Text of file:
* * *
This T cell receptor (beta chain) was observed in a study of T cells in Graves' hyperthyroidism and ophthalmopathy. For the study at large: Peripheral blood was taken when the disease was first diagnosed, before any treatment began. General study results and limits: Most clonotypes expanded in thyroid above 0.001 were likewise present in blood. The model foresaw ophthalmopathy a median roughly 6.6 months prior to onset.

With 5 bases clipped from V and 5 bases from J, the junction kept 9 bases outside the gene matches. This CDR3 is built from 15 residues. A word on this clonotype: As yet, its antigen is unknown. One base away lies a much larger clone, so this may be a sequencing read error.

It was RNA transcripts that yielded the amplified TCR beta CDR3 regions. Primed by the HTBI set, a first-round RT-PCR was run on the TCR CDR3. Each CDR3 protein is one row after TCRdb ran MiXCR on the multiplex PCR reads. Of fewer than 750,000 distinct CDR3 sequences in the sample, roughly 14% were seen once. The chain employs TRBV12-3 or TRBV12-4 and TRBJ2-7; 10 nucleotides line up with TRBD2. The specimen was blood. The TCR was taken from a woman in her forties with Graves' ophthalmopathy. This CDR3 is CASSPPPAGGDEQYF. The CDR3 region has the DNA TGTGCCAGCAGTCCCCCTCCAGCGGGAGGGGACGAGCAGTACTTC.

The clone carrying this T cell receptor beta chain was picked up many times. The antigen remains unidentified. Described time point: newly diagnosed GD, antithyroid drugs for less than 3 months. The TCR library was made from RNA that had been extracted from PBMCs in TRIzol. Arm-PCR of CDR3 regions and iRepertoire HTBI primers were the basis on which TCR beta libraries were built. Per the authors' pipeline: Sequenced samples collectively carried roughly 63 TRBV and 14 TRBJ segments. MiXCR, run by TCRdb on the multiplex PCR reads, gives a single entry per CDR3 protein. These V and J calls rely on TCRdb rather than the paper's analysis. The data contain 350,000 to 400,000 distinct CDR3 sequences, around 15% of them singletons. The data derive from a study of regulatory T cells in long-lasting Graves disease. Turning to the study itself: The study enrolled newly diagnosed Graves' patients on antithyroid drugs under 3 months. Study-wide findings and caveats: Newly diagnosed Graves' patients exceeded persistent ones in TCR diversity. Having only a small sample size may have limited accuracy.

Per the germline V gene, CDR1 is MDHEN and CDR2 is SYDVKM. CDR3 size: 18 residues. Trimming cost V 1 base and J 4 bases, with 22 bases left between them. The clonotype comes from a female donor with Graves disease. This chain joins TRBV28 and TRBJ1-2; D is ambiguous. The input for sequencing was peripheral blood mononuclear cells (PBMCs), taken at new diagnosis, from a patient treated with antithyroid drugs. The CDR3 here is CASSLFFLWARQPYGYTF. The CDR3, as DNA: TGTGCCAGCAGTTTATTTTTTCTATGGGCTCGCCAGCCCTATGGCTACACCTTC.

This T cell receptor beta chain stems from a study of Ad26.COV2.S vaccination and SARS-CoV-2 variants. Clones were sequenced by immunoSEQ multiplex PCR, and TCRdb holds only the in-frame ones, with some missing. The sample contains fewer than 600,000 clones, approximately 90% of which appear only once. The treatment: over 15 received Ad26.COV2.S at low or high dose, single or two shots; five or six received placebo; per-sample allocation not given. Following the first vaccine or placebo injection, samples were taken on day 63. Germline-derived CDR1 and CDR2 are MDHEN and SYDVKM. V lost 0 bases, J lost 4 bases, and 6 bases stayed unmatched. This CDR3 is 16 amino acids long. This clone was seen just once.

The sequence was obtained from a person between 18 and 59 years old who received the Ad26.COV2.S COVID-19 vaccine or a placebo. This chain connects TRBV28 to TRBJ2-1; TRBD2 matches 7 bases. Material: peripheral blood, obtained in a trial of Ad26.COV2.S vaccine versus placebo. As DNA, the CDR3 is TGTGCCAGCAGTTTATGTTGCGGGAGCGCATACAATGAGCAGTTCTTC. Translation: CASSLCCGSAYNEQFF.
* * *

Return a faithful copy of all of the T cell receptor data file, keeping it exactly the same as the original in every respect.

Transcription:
This T cell receptor (beta chain) was observed in a study of T cells in Graves' hyperthyroidism and ophthalmopathy. For the study at large: Peripheral blood was taken when the disease was first diagnosed, before any treatment began. General study results and limits: Most clonotypes expanded in thyroid above 0.001 were likewise present in blood. The model foresaw ophthalmopathy a median roughly 6.6 months prior to onset.

With 5 bases clipped from V and 5 bases from J, the junction kept 9 bases outside the gene matches. This CDR3 is built from 15 residues. A word on this clonotype: As yet, its antigen is unknown. One base away lies a much larger clone, so this may be a sequencing read error.

It was RNA transcripts that yielded the amplified TCR beta CDR3 regions. Primed by the HTBI set, a first-round RT-PCR was run on the TCR CDR3. Each CDR3 protein is one row after TCRdb ran MiXCR on the multiplex PCR reads. Of fewer than 750,000 distinct CDR3 sequences in the sample, roughly 14% were seen once. The chain employs TRBV12-3 or TRBV12-4 and TRBJ2-7; 10 nucleotides line up with TRBD2. The specimen was blood. The TCR was taken from a woman in her forties with Graves' ophthalmopathy. This CDR3 is CASSPPPAGGDEQYF. The CDR3 region has the DNA TGTGCCAGCAGTCCCCCTCCAGCGGGAGGGGACGAGCAGTACTTC.

The clone carrying this T cell receptor beta chain was picked up many times. The antigen remains unidentified. Described time point: newly diagnosed GD, antithyroid drugs for less than 3 months. The TCR library was made from RNA that had been extracted from PBMCs in TRIzol. Arm-PCR of CDR3 regions and iRepertoire HTBI primers were the basis on which TCR beta libraries were built. Per the authors' pipeline: Sequenced samples collectively carried roughly 63 TRBV and 14 TRBJ segments. MiXCR, run by TCRdb on the multiplex PCR reads, gives a single entry per CDR3 protein. These V and J calls rely on TCRdb rather than the paper's analysis. The data contain 350,000 to 400,000 distinct CDR3 sequences, around 15% of them singletons. The data derive from a study of regulatory T cells in long-lasting Graves disease. Turning to the study itself: The study enrolled newly diagnosed Graves' patients on antithyroid drugs under 3 months. Study-wide findings and caveats: Newly diagnosed Graves' patients exceeded persistent ones in TCR diversity. Having only a small sample size may have limited accuracy.

Per the germline V gene, CDR1 is MDHEN and CDR2 is SYDVKM. CDR3 size: 18 residues. Trimming cost V 1 base and J 4 bases, with 22 bases left between them. The clonotype comes from a female donor with Graves disease. This chain joins TRBV28 and TRBJ1-2; D is ambiguous. The input for sequencing was peripheral blood mononuclear cells (PBMCs), taken at new diagnosis, from a patient treated with antithyroid drugs. The CDR3 here is CASSLFFLWARQPYGYTF. The CDR3, as DNA: TGTGCCAGCAGTTTATTTTTTCTATGGGCTCGCCAGCCCTATGGCTACACCTTC.

This T cell receptor beta chain stems from a study of Ad26.COV2.S vaccination and SARS-CoV-2 variants. Clones were sequenced by immunoSEQ multiplex PCR, and TCRdb holds only the in-frame ones, with some missing. The sample contains fewer than 600,000 clones, approximately 90% of which appear only once. The treatment: over 15 received Ad26.COV2.S at low or high dose, single or two shots; five or six received placebo; per-sample allocation not given. Following the first vaccine or placebo injection, samples were taken on day 63. Germline-derived CDR1 and CDR2 are MDHEN and SYDVKM. V lost 0 bases, J lost 4 bases, and 6 bases stayed unmatched. This CDR3 is 16 amino acids long. This clone was seen just once.

The sequence was obtained from a person between 18 and 59 years old who received the Ad26.COV2.S COVID-19 vaccine or a placebo. This chain connects TRBV28 to TRBJ2-1; TRBD2 matches 7 bases. Material: peripheral blood, obtained in a trial of Ad26.COV2.S vaccine versus placebo. As DNA, the CDR3 is TGTGCCAGCAGTTTATGTTGCGGGAGCGCATACAATGAGCAGTTCTTC. Translation: CASSLCCGSAYNEQFF.